Jim Parker, Vice President, Dimensional Fund Advisors  May 2019

Australia’s recent federal election result not only confounded the pollsters, the pundits and the punters, it provided another lesson about the dangers of using political news headlines to guide your investment strategy. By just about every measure, the Australian Labor Party was seen as the overwhelming favourite to defeat the six-year-old Liberal-National Coalition government in the May 18 election by securing a majority in the 151-seat House of Representatives.

In the weeks leading up to the election, every major opinion polling company—from Newspoll to Ipsos to Galaxy to Essential to Morgan—had Labor ahead either at 52-48% or 51-49% on a two-party preferred basis. As well, the view of most media pundits was that Labor would almost certainly get across the line, with only the margin of victory in doubt. The bookmakers were also confident of the outcome, with the ALP at odds of as skinny as $1.16 in the days before the poll. Before polling day, one agency even paid out $1.3 million to gamblers who had backed Labor early in the process. As it turned out, the election outcome defied them all.

The Coalition secured a slight majority in the House of Representatives. Labor’s expectations of solid gains in Victoria were foiled, while the electorate swung heavily against it in Queensland and Tasmania in particular. The overall result was almost the exact opposite of what the pollsters predicted, with the Coalition ahead 51-49%. While others comb over the political implications, the lessons for investors are familiar.

News is quickly built into securities prices and unless you can predict what tomorrow’s news will be, you will struggle to do better than by just accepting market pricing and building a diversified portfolio around the long-term drivers of higher expected returns. For instance, in the months leading up to the election, some investors predicted that Labor’s announced policies on franking credit refunds, negative gearing and capital gains taxes would have a negative impact on banks and financial services companies, while its plan to cap annual health insurance premium increases might hurt listed health insurers.

When the election result confounded just about everyone’s expectations, the pricing of stocks in those sectors adjusted to reflect the outcome. The lesson is that markets are constantly changing their assessments about expected returns based on new information. Trying to second guess prices requires getting two things right—what will happen next and how the market will react to it.

Pundits were similarly wrongfooted in other votes in recent years. In 2016, ahead of Britain’s referendum on leaving the European Union, there were predictions of turmoil in global markets should the ‘leave’ camp win the vote1. To be sure, there was an adverse reaction initially to the unexpected victory by the Brexiteers. But this reaction was short-lived. By October of that year, the UK benchmark FTSE-100 index was near record highs, with analysts attributing the gains to the competitive advantages provided to British companies by the weaker pound2.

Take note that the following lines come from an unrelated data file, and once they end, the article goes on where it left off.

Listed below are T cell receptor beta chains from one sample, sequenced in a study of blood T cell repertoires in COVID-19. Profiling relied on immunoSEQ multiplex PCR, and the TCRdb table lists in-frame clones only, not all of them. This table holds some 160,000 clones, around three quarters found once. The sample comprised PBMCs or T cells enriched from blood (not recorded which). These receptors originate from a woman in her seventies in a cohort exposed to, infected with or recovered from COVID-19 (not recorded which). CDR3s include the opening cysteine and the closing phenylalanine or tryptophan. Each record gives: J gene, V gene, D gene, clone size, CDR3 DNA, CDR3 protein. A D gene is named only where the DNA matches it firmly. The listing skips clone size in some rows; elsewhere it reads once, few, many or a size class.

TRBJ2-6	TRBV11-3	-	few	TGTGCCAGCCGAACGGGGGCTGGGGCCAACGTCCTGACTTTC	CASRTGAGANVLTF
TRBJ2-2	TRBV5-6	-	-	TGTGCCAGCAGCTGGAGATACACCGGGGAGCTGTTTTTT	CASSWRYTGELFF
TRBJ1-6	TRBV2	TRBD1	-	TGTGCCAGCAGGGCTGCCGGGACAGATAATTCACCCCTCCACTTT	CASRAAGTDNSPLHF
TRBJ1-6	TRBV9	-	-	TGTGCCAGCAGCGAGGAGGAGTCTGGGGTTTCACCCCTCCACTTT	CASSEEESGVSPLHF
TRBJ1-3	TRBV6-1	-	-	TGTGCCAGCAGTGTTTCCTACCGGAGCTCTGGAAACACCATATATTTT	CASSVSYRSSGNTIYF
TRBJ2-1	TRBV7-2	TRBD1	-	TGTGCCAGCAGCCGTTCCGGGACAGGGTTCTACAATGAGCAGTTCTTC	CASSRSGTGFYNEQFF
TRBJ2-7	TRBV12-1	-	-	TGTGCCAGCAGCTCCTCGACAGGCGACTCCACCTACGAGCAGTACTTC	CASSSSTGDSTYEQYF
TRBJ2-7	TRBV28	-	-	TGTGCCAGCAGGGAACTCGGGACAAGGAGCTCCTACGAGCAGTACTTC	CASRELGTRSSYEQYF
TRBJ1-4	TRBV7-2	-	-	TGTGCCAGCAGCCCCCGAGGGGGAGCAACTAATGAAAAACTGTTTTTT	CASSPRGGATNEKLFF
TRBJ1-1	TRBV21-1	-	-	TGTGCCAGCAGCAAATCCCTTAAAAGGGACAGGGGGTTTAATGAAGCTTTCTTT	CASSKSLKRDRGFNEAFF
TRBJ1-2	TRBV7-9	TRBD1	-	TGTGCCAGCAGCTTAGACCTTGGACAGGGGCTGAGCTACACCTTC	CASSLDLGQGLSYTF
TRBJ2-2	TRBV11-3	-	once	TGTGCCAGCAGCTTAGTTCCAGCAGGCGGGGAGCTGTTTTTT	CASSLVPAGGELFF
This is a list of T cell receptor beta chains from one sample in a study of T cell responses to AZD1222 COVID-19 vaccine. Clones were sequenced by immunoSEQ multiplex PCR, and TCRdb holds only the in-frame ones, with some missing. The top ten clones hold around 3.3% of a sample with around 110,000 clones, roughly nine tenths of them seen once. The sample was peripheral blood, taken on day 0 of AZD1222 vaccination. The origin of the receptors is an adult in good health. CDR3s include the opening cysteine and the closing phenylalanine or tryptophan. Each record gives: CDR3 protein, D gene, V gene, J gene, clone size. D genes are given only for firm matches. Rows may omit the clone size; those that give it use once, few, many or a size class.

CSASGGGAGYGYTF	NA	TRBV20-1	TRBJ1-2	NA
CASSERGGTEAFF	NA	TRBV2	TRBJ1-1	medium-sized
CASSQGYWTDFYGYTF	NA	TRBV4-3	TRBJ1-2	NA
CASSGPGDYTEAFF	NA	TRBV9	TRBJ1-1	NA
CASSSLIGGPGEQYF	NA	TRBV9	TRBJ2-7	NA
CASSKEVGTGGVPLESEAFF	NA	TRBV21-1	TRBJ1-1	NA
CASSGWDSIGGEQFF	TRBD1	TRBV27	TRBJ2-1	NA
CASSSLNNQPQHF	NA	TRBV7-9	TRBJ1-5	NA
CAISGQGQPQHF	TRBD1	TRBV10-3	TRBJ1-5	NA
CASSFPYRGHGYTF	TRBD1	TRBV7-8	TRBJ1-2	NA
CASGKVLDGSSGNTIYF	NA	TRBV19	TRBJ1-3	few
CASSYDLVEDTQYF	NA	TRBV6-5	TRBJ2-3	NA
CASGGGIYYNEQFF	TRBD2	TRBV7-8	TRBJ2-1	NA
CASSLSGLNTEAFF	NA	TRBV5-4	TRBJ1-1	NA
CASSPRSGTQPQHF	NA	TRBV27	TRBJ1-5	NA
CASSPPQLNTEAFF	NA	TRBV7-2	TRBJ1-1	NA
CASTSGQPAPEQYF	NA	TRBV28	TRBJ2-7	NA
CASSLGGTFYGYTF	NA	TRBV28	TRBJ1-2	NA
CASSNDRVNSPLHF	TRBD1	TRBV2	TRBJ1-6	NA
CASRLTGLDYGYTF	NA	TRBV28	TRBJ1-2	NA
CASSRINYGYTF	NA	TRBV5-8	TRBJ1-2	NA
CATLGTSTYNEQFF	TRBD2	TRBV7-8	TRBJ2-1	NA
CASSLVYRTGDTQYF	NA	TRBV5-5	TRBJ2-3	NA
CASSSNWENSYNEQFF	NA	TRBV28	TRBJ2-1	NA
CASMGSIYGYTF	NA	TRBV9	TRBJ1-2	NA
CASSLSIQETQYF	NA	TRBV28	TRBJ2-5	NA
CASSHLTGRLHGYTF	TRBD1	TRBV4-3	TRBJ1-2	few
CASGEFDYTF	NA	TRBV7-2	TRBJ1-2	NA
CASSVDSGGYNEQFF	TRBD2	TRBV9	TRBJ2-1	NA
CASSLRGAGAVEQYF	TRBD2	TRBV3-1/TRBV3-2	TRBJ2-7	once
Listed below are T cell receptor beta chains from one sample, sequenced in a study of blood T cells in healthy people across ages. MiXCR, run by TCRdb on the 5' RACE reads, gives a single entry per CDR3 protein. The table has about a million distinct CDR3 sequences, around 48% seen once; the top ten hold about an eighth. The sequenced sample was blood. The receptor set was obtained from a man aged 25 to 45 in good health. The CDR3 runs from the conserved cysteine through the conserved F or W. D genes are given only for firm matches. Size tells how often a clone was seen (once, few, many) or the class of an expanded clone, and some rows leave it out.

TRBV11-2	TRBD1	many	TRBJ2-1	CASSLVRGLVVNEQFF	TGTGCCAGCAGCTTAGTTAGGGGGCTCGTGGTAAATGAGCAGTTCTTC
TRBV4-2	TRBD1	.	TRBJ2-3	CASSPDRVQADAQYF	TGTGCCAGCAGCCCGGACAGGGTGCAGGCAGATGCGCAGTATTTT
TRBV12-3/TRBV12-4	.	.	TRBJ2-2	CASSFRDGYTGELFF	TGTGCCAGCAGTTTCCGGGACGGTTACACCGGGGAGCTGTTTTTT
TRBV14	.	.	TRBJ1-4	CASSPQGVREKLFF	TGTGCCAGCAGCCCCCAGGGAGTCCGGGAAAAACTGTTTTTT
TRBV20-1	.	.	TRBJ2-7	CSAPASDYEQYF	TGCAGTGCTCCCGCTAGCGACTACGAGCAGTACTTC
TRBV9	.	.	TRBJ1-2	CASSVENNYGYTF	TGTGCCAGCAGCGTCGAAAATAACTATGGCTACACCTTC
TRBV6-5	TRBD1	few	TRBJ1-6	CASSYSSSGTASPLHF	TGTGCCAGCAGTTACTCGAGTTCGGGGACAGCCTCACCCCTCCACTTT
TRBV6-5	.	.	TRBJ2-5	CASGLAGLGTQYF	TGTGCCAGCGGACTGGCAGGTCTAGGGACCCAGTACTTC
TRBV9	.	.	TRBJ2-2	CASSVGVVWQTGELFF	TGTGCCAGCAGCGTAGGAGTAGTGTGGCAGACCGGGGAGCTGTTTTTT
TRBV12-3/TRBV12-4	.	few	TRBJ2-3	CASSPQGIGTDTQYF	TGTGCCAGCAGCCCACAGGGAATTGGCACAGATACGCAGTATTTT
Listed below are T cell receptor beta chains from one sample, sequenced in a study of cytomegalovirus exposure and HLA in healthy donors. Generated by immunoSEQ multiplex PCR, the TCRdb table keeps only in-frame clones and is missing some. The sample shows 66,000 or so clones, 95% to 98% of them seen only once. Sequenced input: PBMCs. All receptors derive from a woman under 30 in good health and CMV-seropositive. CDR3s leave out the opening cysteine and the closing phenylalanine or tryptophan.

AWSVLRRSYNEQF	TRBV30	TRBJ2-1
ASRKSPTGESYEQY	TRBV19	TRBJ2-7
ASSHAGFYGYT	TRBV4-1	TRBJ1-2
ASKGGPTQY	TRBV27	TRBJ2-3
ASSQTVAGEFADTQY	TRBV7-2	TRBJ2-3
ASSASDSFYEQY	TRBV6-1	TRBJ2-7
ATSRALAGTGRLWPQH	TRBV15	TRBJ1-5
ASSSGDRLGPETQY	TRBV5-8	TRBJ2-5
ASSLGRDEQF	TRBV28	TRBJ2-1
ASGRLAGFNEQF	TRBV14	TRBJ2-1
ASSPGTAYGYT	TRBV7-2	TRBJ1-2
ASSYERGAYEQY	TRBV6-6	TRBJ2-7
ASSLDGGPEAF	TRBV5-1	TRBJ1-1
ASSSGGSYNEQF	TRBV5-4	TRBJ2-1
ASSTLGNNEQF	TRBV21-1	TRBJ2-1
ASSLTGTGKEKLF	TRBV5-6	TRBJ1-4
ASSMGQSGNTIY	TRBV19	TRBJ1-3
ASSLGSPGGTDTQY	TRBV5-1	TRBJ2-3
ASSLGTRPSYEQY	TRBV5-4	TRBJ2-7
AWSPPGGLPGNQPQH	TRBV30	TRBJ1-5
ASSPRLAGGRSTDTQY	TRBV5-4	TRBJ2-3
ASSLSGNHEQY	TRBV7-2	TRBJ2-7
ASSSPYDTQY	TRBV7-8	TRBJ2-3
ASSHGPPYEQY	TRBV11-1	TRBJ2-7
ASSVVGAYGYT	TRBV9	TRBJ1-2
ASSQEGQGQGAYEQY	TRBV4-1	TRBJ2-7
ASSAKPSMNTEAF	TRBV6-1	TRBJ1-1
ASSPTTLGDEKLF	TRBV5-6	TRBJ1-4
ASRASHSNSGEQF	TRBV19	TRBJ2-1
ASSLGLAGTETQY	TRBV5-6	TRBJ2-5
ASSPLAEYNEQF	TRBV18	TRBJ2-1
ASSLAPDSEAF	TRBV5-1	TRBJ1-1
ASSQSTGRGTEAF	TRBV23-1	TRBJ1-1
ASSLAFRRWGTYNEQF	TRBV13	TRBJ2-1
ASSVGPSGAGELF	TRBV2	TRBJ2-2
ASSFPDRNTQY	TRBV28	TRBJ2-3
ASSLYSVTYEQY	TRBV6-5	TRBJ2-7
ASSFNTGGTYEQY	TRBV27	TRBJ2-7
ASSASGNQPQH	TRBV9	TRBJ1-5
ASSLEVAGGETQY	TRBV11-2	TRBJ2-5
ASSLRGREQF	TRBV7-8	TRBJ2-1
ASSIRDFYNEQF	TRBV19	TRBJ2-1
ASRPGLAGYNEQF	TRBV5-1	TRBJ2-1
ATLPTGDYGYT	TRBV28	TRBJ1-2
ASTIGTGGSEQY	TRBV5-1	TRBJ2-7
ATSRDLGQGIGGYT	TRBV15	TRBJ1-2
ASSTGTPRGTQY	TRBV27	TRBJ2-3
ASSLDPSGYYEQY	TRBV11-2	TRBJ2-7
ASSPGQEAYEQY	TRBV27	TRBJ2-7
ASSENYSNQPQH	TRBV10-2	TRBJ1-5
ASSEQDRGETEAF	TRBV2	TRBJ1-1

Likewise, ahead of the US presidential election that year, there were media predictions of a market decline if Donald Trump won. CNN ran with the headline that a Trump win would ‘sink stocks’3. The Atlantic said investors were terrified of a Trump victory. Yet in the two and a half years since his election, the S&P 500 has gained more than 35%, hitting repeated highs and reaching record levels by April this year. We should expect that markets will continually weigh the implications of political, economic and other news on expected returns. People can make predictions about political outcomes. But we have seen that this is a haphazard occupation. And even if you did anticipate what would happen, there is still no guarantee the market will move in the way you expect.

Geopolitics is only one of a myriad of influences on markets. And separating any one influence out is extremely difficult. By all means take an active interest in political news as a citizen. But as an investor, it’s a tough ask to build a strategy around it. That all suggests the best approach is to focus on your own investment goals, build a diversified portfolio aimed at getting you there and let markets deal with the news.

This article has been prepared and is provided in Australia by DFA Australia Limited (AFS Licence No. 238093, ABN 46 065 937 671). The article
is provided for informational purposes only. Any opinions expressed in this article reflect the authors judgment at the date of publication and are
subject to change. No account has been taken of the objectives, financial situation, or needs of any particular person. Accordingly, to the extent this
material constitutes general financial product advice, investors should, before acting on the advice, consider the appropriateness of the advice, having
regard to the investor’s objectives, financial situation, and needs. This is not an offer or recommendation to buy or sell securities or other financial
products, nor a solicitation for deposits or other business, whether directly or indirectly. ©2019 Dimensional Fund Advisors LP. All rights reserved.

1. Brexit Could Unravel the Global Markets, Fortune, June 20, 2016.
2. FTSE 100 Nears Record High as UK Exporters Take Advantage of Pound Collapse, The Independent, October 11, 2016.
3. ‘A Trump Win Would Sink Stocks’, CNN, Oct 24, 2016. ‘Why Investors are Terrified of a President Trump’, The Atlantic, October 24, 2016.